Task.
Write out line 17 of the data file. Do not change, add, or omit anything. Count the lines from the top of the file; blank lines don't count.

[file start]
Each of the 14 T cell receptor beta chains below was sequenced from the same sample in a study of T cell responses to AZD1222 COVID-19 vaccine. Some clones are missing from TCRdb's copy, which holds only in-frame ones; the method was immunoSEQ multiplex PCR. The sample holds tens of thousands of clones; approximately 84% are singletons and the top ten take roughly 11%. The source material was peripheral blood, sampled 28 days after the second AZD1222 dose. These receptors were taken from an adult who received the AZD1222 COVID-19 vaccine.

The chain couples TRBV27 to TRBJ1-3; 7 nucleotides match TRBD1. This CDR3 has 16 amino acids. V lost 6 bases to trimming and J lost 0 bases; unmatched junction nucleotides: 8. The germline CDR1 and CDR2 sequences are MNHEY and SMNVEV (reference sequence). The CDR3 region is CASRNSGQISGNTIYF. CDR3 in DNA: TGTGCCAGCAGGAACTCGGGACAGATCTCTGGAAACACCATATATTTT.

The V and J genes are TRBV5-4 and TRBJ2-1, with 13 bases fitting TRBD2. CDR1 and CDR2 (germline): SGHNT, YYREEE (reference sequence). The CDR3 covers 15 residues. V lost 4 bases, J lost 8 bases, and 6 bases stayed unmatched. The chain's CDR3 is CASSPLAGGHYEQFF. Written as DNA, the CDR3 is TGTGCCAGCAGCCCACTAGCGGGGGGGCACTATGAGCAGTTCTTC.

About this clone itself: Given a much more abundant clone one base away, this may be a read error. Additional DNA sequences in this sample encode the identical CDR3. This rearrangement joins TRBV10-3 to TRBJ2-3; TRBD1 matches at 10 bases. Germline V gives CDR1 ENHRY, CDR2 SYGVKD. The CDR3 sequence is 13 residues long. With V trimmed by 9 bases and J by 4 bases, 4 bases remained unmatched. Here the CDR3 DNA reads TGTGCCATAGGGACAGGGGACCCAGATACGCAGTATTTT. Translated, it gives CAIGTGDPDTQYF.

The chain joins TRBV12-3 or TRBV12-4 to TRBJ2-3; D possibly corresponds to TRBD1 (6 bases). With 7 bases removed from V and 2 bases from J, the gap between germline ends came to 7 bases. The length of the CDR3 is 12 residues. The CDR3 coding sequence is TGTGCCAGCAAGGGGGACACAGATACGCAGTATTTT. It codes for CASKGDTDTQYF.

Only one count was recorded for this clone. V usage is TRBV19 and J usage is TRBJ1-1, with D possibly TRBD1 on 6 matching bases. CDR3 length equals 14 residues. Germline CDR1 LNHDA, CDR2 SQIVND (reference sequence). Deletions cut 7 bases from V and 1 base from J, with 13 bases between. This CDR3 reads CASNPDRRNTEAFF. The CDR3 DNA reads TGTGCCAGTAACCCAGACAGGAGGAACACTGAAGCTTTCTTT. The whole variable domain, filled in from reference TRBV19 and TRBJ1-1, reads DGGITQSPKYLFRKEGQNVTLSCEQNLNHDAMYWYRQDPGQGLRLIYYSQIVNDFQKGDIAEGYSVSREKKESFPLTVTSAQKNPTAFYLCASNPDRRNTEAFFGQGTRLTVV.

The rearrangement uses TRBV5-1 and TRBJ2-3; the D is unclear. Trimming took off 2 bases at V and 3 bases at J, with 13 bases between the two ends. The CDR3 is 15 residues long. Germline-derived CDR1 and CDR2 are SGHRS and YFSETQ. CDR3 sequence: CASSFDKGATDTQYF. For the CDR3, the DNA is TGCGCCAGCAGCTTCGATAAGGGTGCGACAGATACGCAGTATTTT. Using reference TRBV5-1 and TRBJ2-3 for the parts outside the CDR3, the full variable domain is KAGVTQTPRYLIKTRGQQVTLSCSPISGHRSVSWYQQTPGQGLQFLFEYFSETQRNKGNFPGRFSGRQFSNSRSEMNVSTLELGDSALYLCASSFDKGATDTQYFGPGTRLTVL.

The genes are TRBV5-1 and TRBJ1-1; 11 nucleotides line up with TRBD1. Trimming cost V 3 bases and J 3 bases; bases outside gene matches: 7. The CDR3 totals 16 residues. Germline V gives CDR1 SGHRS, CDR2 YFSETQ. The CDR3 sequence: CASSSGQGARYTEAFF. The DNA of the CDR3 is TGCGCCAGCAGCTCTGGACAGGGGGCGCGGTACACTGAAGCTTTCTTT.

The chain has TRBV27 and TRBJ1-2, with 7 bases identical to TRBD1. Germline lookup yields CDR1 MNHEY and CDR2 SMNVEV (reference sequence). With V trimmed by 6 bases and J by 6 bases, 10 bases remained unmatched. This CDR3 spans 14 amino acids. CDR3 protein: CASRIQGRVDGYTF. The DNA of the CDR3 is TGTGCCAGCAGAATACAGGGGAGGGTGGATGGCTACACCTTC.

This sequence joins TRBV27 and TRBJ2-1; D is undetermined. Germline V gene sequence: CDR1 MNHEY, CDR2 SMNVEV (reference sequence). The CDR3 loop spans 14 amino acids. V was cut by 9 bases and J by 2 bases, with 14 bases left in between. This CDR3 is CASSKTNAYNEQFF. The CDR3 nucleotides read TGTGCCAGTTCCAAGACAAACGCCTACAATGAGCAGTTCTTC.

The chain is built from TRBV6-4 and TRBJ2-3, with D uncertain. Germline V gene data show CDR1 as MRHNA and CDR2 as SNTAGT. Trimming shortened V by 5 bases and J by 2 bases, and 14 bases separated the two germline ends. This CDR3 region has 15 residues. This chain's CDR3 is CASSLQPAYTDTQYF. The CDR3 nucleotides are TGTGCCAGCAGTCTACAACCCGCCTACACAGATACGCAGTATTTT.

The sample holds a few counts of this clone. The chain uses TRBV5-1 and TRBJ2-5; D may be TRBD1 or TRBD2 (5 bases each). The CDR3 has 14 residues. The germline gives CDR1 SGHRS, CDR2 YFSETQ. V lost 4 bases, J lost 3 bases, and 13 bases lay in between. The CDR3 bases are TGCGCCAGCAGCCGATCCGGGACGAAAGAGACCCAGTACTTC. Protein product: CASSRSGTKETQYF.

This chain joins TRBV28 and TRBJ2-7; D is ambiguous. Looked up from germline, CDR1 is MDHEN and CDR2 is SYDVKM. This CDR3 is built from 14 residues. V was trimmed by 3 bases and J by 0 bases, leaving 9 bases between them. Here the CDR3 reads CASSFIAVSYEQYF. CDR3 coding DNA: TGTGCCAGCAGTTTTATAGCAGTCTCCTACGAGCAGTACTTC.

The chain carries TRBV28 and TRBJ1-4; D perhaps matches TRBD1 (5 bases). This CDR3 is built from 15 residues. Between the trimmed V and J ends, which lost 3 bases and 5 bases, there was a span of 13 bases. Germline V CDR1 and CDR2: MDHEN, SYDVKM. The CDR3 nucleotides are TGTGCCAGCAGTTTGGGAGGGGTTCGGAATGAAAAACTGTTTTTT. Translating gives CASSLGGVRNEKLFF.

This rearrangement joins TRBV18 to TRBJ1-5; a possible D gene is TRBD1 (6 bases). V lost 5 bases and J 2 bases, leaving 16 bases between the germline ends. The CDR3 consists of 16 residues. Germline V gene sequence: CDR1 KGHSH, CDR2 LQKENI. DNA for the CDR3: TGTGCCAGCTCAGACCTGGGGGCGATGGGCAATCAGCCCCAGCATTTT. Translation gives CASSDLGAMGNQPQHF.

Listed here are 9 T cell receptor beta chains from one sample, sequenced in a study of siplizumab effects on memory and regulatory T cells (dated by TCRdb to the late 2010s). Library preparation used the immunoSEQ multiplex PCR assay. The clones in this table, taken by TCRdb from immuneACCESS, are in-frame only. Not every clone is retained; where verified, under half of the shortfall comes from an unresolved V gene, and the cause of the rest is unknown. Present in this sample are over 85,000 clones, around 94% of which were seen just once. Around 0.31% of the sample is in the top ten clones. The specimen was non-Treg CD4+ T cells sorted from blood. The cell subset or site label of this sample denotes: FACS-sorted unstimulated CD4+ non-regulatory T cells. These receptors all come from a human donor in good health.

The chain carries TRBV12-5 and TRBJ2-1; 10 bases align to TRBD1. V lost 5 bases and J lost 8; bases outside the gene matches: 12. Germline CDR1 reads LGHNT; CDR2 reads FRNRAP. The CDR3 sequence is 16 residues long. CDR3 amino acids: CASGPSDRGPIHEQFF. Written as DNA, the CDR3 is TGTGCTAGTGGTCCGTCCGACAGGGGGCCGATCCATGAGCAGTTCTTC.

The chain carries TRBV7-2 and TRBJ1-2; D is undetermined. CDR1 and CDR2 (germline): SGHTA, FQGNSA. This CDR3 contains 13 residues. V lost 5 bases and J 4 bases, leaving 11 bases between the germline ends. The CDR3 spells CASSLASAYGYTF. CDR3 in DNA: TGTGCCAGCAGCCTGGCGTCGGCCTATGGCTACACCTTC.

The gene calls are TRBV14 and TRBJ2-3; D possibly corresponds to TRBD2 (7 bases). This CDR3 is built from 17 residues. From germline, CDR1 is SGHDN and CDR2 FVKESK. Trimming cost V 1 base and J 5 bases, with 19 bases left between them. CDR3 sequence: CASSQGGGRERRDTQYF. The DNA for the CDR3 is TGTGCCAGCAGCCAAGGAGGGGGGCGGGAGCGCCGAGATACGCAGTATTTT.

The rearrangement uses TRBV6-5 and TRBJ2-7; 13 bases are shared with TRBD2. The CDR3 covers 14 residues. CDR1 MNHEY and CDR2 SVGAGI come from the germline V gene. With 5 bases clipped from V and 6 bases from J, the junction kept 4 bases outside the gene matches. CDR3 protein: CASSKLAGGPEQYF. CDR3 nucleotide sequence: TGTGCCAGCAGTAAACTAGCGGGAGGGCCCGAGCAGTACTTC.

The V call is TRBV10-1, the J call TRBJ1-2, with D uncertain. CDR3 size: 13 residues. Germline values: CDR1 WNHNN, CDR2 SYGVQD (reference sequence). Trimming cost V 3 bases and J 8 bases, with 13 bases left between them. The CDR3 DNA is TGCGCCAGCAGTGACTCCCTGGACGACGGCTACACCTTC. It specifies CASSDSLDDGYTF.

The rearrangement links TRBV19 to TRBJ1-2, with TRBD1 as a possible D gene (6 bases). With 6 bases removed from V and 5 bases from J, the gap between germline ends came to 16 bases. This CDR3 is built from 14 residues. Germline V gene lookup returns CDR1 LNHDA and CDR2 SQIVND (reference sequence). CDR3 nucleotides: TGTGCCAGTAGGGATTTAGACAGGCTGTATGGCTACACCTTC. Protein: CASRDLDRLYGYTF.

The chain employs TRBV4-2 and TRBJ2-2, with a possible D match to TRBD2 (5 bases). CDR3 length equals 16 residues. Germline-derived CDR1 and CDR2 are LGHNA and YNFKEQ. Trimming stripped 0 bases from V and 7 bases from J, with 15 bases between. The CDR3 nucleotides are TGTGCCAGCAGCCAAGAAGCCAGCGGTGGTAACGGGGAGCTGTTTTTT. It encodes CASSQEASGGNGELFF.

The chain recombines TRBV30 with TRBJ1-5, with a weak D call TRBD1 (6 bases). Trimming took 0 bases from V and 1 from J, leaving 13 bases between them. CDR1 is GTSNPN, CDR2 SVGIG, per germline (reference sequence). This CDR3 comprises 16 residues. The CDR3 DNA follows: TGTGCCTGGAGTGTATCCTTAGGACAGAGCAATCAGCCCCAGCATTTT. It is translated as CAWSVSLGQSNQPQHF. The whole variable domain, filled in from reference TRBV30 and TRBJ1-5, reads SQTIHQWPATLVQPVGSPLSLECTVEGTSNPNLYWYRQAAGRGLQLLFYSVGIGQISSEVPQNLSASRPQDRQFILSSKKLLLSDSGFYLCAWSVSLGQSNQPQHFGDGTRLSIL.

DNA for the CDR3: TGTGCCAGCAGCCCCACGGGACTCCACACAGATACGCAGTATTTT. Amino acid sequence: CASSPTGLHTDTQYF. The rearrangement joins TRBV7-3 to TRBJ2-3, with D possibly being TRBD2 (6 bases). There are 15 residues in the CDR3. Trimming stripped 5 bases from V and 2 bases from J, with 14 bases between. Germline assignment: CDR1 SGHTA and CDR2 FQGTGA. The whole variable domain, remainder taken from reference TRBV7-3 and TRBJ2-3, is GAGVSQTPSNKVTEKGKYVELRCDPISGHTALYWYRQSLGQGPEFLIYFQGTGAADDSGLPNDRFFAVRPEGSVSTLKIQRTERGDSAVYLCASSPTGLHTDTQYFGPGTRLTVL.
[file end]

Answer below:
The chain carries TRBV12-5 and TRBJ2-1; 10 bases align to TRBD1. V lost 5 bases and J lost 8; bases outside the gene matches: 12. Germline CDR1 reads LGHNT; CDR2 reads FRNRAP. The CDR3 sequence is 16 residues long. CDR3 amino acids: CASGPSDRGPIHEQFF. Written as DNA, the CDR3 is TGTGCTAGTGGTCCGTCCGACAGGGGGCCGATCCATGAGCAGTTCTTC.